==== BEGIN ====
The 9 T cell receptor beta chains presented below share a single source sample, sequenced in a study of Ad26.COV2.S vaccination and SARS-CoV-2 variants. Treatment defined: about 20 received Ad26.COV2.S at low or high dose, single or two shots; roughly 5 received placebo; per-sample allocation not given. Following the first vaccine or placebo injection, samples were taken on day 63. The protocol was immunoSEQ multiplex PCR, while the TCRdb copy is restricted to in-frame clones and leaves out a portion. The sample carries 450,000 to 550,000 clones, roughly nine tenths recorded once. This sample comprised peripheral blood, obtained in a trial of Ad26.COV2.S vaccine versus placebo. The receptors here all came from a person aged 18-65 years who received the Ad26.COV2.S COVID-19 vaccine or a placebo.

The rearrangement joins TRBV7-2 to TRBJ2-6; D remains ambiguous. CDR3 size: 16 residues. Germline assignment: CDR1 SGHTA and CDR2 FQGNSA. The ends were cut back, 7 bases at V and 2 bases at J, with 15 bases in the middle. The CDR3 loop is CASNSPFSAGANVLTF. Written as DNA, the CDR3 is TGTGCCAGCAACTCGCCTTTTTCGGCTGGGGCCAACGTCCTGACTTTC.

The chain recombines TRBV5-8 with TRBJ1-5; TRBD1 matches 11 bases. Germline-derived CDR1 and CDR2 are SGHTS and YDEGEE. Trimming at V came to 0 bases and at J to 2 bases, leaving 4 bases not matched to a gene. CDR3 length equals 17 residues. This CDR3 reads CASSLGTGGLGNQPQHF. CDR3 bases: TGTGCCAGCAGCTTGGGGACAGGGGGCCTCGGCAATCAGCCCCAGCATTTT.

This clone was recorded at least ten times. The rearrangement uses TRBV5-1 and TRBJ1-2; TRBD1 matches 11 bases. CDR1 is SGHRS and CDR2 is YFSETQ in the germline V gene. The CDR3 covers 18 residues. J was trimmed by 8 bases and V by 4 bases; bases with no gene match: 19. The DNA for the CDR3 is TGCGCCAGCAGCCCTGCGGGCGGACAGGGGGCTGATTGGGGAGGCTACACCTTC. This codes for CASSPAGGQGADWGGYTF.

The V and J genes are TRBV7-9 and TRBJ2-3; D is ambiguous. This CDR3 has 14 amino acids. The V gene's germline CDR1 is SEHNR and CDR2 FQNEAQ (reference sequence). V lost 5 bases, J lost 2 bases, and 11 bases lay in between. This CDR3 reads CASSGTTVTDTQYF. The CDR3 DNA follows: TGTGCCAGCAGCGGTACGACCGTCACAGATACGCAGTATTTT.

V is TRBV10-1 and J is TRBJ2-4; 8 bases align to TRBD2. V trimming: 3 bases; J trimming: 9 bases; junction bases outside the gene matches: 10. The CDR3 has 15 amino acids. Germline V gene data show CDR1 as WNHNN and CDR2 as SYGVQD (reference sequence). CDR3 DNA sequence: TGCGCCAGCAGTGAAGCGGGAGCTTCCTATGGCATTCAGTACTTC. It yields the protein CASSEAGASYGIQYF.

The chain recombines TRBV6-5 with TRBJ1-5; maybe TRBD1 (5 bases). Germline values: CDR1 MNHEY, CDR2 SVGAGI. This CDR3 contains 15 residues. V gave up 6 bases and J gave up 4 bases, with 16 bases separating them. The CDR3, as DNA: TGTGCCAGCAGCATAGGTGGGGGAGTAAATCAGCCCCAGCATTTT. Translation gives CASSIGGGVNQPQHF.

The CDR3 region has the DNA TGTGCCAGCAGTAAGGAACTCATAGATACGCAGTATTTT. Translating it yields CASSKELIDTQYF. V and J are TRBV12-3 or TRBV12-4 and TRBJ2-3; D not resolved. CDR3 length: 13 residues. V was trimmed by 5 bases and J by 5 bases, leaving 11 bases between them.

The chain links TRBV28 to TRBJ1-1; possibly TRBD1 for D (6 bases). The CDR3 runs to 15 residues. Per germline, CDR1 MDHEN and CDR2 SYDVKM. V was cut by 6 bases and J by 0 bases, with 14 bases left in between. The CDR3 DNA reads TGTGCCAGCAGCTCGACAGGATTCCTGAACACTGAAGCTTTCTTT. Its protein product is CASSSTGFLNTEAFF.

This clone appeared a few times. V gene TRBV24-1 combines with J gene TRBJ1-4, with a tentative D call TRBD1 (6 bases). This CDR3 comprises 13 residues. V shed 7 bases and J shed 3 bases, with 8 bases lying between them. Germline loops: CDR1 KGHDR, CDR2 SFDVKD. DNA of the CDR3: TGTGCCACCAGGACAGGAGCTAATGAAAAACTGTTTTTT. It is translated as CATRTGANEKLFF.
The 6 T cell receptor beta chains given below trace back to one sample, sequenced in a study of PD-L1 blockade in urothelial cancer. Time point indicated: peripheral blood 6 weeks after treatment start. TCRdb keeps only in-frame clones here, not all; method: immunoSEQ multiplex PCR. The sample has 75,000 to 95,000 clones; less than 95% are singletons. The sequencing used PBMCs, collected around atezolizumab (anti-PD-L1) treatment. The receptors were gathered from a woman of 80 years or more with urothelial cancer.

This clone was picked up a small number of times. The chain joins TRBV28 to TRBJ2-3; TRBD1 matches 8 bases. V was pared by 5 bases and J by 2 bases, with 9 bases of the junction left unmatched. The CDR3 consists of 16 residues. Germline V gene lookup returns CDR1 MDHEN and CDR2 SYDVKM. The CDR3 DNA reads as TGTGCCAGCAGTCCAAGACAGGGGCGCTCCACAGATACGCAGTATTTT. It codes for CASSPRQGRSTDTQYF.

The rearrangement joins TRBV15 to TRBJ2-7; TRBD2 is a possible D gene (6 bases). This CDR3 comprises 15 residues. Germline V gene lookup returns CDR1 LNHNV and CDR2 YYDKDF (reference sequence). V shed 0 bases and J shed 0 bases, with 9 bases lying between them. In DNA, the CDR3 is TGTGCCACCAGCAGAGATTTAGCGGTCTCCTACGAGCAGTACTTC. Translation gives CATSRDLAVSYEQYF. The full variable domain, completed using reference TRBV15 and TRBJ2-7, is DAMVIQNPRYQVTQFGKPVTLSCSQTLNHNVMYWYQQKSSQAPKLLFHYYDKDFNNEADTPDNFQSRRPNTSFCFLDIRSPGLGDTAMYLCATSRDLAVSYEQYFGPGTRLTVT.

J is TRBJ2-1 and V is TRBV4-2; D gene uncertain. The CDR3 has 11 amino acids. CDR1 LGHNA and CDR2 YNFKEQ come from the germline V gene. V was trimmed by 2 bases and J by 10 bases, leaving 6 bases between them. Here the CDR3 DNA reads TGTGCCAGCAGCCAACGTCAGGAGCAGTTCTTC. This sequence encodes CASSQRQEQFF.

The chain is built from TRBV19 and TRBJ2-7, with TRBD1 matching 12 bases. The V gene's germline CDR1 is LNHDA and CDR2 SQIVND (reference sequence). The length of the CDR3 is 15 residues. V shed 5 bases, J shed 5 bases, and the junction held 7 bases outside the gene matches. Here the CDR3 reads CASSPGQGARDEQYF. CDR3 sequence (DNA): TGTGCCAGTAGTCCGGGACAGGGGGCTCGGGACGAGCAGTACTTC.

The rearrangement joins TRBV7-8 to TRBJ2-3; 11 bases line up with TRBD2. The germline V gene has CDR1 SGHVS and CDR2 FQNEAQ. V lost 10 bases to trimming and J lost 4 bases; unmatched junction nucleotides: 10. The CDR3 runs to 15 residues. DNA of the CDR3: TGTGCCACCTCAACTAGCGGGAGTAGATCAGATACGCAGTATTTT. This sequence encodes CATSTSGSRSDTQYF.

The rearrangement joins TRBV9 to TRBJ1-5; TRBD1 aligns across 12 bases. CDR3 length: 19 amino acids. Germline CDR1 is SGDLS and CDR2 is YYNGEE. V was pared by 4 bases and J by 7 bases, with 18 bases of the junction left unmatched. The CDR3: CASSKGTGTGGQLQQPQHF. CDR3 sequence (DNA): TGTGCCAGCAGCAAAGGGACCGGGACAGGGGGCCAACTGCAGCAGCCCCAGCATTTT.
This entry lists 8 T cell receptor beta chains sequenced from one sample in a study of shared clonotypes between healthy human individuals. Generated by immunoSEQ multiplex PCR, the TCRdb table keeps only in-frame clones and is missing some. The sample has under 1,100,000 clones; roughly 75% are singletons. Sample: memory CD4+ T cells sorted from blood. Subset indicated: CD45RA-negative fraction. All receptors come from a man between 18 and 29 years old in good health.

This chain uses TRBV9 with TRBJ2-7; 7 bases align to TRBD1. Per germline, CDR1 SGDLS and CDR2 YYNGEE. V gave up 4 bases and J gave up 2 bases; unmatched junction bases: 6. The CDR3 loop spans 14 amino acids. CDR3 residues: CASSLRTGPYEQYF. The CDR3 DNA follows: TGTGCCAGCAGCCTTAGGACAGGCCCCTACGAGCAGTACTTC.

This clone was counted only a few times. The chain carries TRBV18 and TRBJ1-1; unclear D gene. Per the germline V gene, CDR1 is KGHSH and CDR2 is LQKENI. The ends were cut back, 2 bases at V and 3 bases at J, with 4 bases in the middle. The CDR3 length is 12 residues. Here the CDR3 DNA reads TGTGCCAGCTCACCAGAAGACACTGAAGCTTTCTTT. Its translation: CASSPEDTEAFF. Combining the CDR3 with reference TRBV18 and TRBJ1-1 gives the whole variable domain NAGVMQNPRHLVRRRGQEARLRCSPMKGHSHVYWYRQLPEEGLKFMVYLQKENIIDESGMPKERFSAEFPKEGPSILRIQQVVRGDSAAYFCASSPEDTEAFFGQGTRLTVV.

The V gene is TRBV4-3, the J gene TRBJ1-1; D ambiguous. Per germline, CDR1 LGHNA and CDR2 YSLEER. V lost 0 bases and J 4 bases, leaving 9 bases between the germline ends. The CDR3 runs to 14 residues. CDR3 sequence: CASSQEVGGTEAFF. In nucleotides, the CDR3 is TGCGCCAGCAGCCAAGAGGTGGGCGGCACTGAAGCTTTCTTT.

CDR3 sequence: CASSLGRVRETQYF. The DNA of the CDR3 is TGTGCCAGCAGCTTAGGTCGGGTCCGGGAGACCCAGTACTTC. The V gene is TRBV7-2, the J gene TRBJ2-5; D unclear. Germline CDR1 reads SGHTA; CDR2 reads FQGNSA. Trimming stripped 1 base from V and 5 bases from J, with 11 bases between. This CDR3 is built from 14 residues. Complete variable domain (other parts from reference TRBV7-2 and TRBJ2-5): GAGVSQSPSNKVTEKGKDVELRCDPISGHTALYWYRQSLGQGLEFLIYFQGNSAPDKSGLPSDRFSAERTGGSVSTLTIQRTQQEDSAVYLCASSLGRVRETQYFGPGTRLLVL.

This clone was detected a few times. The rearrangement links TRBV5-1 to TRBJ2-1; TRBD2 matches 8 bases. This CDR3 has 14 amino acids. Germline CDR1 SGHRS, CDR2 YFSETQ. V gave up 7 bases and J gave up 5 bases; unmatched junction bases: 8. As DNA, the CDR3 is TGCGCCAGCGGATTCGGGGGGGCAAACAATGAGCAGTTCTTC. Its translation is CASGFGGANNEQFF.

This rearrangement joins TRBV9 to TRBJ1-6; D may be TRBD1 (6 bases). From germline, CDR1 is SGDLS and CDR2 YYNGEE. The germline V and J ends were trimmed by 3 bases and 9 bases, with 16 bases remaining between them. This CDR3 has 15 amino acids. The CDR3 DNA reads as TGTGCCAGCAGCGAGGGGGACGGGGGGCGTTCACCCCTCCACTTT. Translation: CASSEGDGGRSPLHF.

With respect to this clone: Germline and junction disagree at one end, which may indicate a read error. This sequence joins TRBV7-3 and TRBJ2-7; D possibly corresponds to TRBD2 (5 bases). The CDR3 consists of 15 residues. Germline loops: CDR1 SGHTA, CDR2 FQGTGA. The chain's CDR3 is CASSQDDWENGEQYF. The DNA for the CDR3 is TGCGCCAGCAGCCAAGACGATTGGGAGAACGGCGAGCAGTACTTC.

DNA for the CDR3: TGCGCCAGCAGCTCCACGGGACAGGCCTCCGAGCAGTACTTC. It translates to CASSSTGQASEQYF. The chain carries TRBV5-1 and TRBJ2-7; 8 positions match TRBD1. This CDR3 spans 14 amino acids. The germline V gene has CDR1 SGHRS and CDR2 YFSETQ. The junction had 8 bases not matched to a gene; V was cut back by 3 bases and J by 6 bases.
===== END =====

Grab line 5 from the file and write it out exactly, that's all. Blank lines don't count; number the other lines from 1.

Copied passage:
The V and J genes are TRBV7-9 and TRBJ2-3; D is ambiguous. This CDR3 has 14 amino acids. The V gene's germline CDR1 is SEHNR and CDR2 FQNEAQ (reference sequence). V lost 5 bases, J lost 2 bases, and 11 bases lay in between. This CDR3 reads CASSGTTVTDTQYF. The CDR3 DNA follows: TGTGCCAGCAGCGGTACGACCGTCACAGATACGCAGTATTTT.